“Individual memory, history, and the novel, are all selective: no one remembers everything, each historian picks out the facts he or she chooses to find significant, and every novel, whether historical or not, must limit its own scope. No one can tell all the stories there are.”
–Margaret Atwood, “In Search of Alias Grace: Writing Canadian Historical Fiction.”
March, 2015. I am sitting in the National Library of Ireland, scrolling through microform of an 1820s County Kerry newspaper. My eyes ache—this is the fourth day I have spent in front of the reader. As I wind through the pages of miniscule print, zooming in on articles and reading them only to discover their irrelevance, I feel familiar threads of anxiety knot in the depths of my stomach.
Next to me, carefully pasted in the front of my notebook, is an article reported from the 1826 Tralee assizes by the Morning Post. It describes the trial of “Ann Roche, an old woman of very advanced age” indicted for a serious crime “committed under the delusion of the grossest superstition.” The woman claimed she had been trying to “put the fairy out” of a child she described as “fairy struck.”
I found this article in 2011, and have spent the last four years plagued by questions of who Ann Roche was and whether she believed her own defense. Did she truly accept the existence (and malice) of the fairies? What had she done and why? I have told my publishers I am writing a novel about her. I have committed myself to her story, and am writing under deadline.
The only thing is, I have been searching for Ann for two years now, and have found nothing except the original article. I had accepted that there would be gaps in the record, the usual silences and omissions one comes across, particularly when looking for the stories of the marginalized or criminal, but I have scoured all the usual genealogical resources, various databases and records, and she has remained altogether absent. Elusive. Faceless.
I have now come to Ireland to find her. I wind through the microform. Nothing.
This is hopeless, I think. I will never be able to write this novel.
I never intended to write historical fiction. In my early twenties I wanted to be a poet or a playwright. A writer of forms that were deeper than they were wide, as I thought of them then. I’m certain I held a vague, un-interrogated dislike of stories “inspired by fact,” and if pressed, would have likely said that they seemed exploitative or exhibited laziness on the writer’s part. I considered historical fiction less exhumation of the partial past, and more ready-made “dot-to-dot” exercises in fiction: imaginative romps from one historical event to another, reeking with creative license for its own sake. At worst I probably considered the genre—as Hilary Mantel once said—“chick-lit with wimples.” At best, it was history bent out of shape, warped to fit the writer’s whim.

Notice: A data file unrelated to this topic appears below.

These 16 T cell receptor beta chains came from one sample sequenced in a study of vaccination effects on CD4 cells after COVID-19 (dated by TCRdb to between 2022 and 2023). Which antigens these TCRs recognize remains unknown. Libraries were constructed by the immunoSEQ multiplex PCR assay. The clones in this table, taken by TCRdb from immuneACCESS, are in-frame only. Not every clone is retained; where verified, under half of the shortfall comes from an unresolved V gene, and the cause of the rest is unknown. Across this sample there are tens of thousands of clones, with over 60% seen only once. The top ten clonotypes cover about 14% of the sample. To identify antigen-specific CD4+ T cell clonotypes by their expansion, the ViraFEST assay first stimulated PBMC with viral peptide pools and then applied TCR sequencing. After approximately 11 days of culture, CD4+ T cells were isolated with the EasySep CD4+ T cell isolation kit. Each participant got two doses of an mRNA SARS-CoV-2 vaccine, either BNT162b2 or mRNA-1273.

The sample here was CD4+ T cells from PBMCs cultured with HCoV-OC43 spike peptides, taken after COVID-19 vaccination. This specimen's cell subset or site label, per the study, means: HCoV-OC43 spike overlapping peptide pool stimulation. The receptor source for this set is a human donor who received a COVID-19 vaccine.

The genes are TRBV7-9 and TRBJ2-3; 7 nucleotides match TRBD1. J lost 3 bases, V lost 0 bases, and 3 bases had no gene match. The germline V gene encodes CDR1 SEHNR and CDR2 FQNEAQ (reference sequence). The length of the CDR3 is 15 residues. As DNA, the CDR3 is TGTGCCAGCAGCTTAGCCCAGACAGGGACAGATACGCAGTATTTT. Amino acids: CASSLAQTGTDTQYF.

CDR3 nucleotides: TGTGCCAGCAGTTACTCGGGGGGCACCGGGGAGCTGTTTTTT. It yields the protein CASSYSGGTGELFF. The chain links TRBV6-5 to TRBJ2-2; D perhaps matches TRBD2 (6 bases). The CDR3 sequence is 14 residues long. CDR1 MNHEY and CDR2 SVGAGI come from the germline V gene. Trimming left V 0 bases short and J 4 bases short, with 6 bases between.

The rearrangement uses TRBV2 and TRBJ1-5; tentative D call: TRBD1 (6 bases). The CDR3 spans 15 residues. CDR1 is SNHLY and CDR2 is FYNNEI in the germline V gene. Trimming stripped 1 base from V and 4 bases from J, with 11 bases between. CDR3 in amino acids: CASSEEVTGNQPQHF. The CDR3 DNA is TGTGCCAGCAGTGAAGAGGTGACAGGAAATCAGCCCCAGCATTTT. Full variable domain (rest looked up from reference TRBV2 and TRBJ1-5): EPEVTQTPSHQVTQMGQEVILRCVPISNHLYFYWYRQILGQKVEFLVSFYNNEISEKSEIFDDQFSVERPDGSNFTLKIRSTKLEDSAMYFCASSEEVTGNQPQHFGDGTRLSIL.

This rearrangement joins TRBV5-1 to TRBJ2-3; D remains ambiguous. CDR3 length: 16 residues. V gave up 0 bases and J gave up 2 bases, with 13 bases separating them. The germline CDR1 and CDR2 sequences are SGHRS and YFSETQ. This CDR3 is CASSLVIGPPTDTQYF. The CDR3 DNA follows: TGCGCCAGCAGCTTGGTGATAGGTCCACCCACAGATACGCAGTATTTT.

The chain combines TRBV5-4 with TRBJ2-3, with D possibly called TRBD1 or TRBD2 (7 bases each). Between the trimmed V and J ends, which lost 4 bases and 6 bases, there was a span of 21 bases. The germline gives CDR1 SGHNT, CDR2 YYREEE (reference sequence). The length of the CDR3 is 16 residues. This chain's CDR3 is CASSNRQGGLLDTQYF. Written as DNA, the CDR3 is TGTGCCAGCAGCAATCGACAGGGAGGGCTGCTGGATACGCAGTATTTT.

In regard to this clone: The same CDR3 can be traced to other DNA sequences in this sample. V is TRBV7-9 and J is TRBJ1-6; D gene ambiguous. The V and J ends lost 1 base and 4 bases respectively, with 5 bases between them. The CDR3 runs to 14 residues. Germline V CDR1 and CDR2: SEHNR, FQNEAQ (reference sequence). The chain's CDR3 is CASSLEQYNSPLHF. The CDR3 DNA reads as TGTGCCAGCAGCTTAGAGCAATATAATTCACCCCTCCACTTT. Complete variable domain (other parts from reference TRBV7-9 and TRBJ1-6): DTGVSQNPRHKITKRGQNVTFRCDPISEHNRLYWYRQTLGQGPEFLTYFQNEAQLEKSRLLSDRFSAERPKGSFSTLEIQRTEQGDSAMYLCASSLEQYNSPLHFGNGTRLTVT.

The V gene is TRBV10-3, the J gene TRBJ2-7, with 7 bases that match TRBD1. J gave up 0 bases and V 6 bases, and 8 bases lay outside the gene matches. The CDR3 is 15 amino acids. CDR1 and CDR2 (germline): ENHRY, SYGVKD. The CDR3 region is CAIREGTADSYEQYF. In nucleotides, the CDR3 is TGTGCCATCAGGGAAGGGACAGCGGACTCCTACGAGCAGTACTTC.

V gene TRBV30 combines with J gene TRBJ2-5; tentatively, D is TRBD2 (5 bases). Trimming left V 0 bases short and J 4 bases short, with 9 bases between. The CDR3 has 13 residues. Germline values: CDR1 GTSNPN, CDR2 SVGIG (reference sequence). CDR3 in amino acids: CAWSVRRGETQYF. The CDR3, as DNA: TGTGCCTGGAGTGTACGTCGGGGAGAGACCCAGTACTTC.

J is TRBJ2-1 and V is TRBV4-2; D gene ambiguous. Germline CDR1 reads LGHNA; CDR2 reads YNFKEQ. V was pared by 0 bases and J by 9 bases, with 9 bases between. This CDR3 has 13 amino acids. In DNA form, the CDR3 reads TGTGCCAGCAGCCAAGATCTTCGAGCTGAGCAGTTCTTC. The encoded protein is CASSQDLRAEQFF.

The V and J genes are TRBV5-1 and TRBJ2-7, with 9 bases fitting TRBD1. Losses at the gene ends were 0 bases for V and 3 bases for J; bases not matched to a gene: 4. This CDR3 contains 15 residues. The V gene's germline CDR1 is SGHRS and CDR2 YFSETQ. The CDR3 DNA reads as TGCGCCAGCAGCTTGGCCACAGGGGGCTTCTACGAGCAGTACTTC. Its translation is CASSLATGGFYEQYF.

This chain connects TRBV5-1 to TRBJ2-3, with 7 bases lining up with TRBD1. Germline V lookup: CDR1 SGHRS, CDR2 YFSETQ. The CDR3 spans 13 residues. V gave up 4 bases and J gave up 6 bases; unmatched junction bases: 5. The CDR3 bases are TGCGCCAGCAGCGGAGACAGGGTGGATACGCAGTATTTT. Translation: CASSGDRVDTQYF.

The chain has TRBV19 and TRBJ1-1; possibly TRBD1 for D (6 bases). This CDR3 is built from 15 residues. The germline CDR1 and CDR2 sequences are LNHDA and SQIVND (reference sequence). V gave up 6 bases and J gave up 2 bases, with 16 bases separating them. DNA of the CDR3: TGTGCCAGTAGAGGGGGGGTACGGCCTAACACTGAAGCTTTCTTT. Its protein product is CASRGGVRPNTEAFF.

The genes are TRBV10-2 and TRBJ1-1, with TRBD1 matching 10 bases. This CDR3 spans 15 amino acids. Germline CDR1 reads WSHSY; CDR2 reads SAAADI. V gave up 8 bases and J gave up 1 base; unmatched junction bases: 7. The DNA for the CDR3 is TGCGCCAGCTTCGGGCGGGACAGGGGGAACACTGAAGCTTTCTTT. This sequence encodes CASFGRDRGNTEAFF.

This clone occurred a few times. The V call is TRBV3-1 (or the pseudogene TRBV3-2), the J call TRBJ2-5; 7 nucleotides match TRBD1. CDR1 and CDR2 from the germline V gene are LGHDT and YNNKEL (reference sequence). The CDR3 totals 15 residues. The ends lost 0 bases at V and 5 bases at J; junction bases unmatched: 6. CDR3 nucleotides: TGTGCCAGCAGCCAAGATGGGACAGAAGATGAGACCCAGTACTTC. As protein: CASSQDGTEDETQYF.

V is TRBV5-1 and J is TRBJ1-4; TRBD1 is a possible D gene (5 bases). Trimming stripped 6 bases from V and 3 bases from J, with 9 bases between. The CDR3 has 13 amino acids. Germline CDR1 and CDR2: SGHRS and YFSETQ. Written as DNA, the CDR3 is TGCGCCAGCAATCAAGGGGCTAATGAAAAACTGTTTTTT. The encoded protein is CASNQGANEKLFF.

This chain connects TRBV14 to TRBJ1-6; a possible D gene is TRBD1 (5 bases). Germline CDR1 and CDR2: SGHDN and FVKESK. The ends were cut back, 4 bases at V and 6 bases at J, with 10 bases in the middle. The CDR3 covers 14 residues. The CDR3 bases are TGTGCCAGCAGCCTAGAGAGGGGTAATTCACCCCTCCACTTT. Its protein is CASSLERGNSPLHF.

I was wrong, of course, and my opinions on historical fiction changed around 2009, the year of Mantel’s Booker Prize win for Wolf Hall, and a time of much debate regarding the accuracy of history, and whether the obligation of the fiction writer is to value history’s “objective truth,” or disrupt the notion that such a thing is possible altogether. It was also the year I began writing a novel based on the life and death of a woman called Agnes Magnúsdóttir.
As a teenager I left my home in South Australia for twelve months and lived in Sauðárkrókur, northern Iceland. It was a transformative experience for me, not least that it gave my 17-year-old self a renewed love and appreciation of story and its power to connect us to the past and to each other. The fjords, valleys and mountains surrounding the village were rich with history—sites of sagas, local legends and myths—and the Icelanders often narrated the landscape to me within a context of story.
“This road curves to avoid those elf rocks. That’s where the huldufólk live.”
“This is the hot spring where the outlaw, Grettir the Strong, bathed to revive himself after swimming from the island of Drangey.”
“This is the valley where the parents of the first European born in North America settled.”
One tale that emerged from the landscape and lingered with me long after I returned to Australia was that of the murders of Natan Ketilsson and Pétur Jónsson. In 1828 the two men, a local herbalist and a sheep thief, were stabbed to death as they slept. Three people were convicted of the crime, of which two, a local teenager called Friðrik, and Natan’s servant, Agnes, were sentenced to death. Friðrik and Agnes were beheaded in 1830 at a valley mouth now spliced by Iceland’s main highway, and driving back and forth from Reykjavík, the site of these executions (the last in Iceland) was often pointed out to me. When I pressed people for further information about Agnes, however, particularly in regard to motive, little was offered beyond a shrug and a suggestion that she was a “bad” woman.